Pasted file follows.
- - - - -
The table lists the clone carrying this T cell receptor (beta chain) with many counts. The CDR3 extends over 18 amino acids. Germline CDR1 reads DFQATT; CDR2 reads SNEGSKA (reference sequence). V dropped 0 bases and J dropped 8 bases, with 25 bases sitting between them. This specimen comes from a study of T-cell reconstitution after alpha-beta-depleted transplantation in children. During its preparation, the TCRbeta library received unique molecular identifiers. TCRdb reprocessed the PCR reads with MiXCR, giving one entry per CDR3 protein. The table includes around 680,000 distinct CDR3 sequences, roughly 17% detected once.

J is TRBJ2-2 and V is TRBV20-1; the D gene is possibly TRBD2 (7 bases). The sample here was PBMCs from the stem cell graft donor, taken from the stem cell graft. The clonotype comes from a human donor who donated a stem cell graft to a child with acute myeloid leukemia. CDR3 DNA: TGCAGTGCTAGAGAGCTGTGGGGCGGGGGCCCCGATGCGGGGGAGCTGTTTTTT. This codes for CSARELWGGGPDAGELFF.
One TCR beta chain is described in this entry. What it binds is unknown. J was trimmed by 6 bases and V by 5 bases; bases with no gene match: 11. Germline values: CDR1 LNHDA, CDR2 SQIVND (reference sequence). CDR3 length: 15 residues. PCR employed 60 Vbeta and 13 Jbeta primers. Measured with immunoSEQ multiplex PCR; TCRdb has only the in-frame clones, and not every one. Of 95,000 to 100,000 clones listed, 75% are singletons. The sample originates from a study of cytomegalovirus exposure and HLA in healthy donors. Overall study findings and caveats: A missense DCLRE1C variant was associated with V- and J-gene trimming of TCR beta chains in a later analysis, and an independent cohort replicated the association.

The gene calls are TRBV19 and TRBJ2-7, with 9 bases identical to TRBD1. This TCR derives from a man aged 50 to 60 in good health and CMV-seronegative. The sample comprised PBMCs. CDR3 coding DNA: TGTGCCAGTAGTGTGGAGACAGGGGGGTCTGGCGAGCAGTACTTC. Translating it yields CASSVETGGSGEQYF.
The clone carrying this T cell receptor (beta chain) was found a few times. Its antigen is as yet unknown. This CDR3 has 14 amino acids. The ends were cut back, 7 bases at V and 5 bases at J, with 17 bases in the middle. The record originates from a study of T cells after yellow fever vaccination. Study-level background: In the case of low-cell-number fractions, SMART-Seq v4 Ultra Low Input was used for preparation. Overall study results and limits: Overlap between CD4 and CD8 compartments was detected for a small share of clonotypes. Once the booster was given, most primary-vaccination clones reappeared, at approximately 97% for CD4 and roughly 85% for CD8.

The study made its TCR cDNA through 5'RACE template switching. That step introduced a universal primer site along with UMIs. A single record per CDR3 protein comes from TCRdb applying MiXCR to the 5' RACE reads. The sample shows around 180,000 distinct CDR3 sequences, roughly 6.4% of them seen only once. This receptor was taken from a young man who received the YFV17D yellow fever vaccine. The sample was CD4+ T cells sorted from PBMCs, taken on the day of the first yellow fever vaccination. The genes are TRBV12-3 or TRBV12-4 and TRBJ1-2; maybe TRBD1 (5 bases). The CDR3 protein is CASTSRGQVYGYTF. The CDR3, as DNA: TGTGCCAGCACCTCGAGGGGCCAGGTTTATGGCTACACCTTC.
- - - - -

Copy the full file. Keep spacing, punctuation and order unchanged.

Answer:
The table lists the clone carrying this T cell receptor (beta chain) with many counts. The CDR3 extends over 18 amino acids. Germline CDR1 reads DFQATT; CDR2 reads SNEGSKA (reference sequence). V dropped 0 bases and J dropped 8 bases, with 25 bases sitting between them. This specimen comes from a study of T-cell reconstitution after alpha-beta-depleted transplantation in children. During its preparation, the TCRbeta library received unique molecular identifiers. TCRdb reprocessed the PCR reads with MiXCR, giving one entry per CDR3 protein. The table includes around 680,000 distinct CDR3 sequences, roughly 17% detected once.

J is TRBJ2-2 and V is TRBV20-1; the D gene is possibly TRBD2 (7 bases). The sample here was PBMCs from the stem cell graft donor, taken from the stem cell graft. The clonotype comes from a human donor who donated a stem cell graft to a child with acute myeloid leukemia. CDR3 DNA: TGCAGTGCTAGAGAGCTGTGGGGCGGGGGCCCCGATGCGGGGGAGCTGTTTTTT. This codes for CSARELWGGGPDAGELFF.
One TCR beta chain is described in this entry. What it binds is unknown. J was trimmed by 6 bases and V by 5 bases; bases with no gene match: 11. Germline values: CDR1 LNHDA, CDR2 SQIVND (reference sequence). CDR3 length: 15 residues. PCR employed 60 Vbeta and 13 Jbeta primers. Measured with immunoSEQ multiplex PCR; TCRdb has only the in-frame clones, and not every one. Of 95,000 to 100,000 clones listed, 75% are singletons. The sample originates from a study of cytomegalovirus exposure and HLA in healthy donors. Overall study findings and caveats: A missense DCLRE1C variant was associated with V- and J-gene trimming of TCR beta chains in a later analysis, and an independent cohort replicated the association.

The gene calls are TRBV19 and TRBJ2-7, with 9 bases identical to TRBD1. This TCR derives from a man aged 50 to 60 in good health and CMV-seronegative. The sample comprised PBMCs. CDR3 coding DNA: TGTGCCAGTAGTGTGGAGACAGGGGGGTCTGGCGAGCAGTACTTC. Translating it yields CASSVETGGSGEQYF.
The clone carrying this T cell receptor (beta chain) was found a few times. Its antigen is as yet unknown. This CDR3 has 14 amino acids. The ends were cut back, 7 bases at V and 5 bases at J, with 17 bases in the middle. The record originates from a study of T cells after yellow fever vaccination. Study-level background: In the case of low-cell-number fractions, SMART-Seq v4 Ultra Low Input was used for preparation. Overall study results and limits: Overlap between CD4 and CD8 compartments was detected for a small share of clonotypes. Once the booster was given, most primary-vaccination clones reappeared, at approximately 97% for CD4 and roughly 85% for CD8.

The study made its TCR cDNA through 5'RACE template switching. That step introduced a universal primer site along with UMIs. A single record per CDR3 protein comes from TCRdb applying MiXCR to the 5' RACE reads. The sample shows around 180,000 distinct CDR3 sequences, roughly 6.4% of them seen only once. This receptor was taken from a young man who received the YFV17D yellow fever vaccine. The sample was CD4+ T cells sorted from PBMCs, taken on the day of the first yellow fever vaccination. The genes are TRBV12-3 or TRBV12-4 and TRBJ1-2; maybe TRBD1 (5 bases). The CDR3 protein is CASTSRGQVYGYTF. The CDR3, as DNA: TGTGCCAGCACCTCGAGGGGCCAGGTTTATGGCTACACCTTC.